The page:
The substantia nigra is the master regulator of the circuit, it mainly communicates using the chemical dopamine, but other chemical transmitters (glutamate and GABA) are also used to communicate between other areas of the basal ganglia.
The balance of signals being sent between these structures allows us to control movement. But as Parkinson’s progresses, and the dopamine-producing brain cells in the substantia nigra are lost, movement symptoms appear. Without enough dopamine, it becomes harder to start and maintain movements, which leads to symptoms such as slowness of movement, rigidity and freezing. And an imbalance of signals in the basal ganglia means people with Parkinson’s can experience what is known as a resting tremor.
But while this is the description of Parkinson’s you may find in most textbooks, it is now recognised that changes are not limited to the substantia nigra and basal ganglia.
Beyond the substantia nigra
In Parkinson’s, other areas of the brain beyond the substantia nigra are involved as the condition progresses. Changes in higher brain areas are linked to non-motor symptoms that can affect people with Parkinson’s later on in the condition, and often have a significant impact on quality of life.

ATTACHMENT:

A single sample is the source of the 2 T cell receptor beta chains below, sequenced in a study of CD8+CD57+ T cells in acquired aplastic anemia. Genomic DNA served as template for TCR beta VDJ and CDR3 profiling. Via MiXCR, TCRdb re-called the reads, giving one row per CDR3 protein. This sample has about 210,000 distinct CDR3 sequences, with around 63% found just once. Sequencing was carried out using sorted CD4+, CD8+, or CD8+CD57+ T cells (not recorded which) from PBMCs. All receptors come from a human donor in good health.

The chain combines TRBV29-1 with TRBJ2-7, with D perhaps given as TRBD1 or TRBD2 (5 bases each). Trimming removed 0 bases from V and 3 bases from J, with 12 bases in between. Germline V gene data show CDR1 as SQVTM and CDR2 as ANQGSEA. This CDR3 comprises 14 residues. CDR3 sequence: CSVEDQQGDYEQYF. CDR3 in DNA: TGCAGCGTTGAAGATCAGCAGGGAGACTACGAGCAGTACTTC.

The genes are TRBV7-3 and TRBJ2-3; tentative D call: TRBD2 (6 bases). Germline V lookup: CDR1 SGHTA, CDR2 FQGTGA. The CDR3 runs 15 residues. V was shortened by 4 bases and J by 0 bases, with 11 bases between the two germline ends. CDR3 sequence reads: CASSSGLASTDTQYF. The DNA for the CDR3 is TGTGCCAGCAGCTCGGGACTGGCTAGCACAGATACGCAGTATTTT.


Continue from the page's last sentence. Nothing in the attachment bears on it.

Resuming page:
For instance, symptoms that affect memory and thinking can be linked to the presence of Lewy bodies in the largest area of the brain — the cerebral cortex — as well as the limbic system. The limbic system is also believed to be involved in symptoms involving mood and pain, and similar changes in the inferior temporal gyrus, an area of the brain involved in processing what we see, are thought to be the reason for hallucinations.
But research into the spread of Parkinson’s through these areas, and how we can stop it (for instance by protecting brain cells, or targeting alpha-synuclein), is just one side of the story. There is also ongoing research into where Parkinson’s starts, and the effects it is having before it reaches these areas.
The presence of non-motor symptoms many months and maybe even years before the physical symptoms, such as tremor and slowness of movement, points towards the presence of other changes in the body long before the loss of dopamine-producing cells in the substantia nigra. These early symptoms could even help researchers predict those who will go on to be diagnosed with Parkinson’s, which would help in the development of new and better treatments.
The spread of Parkinson’s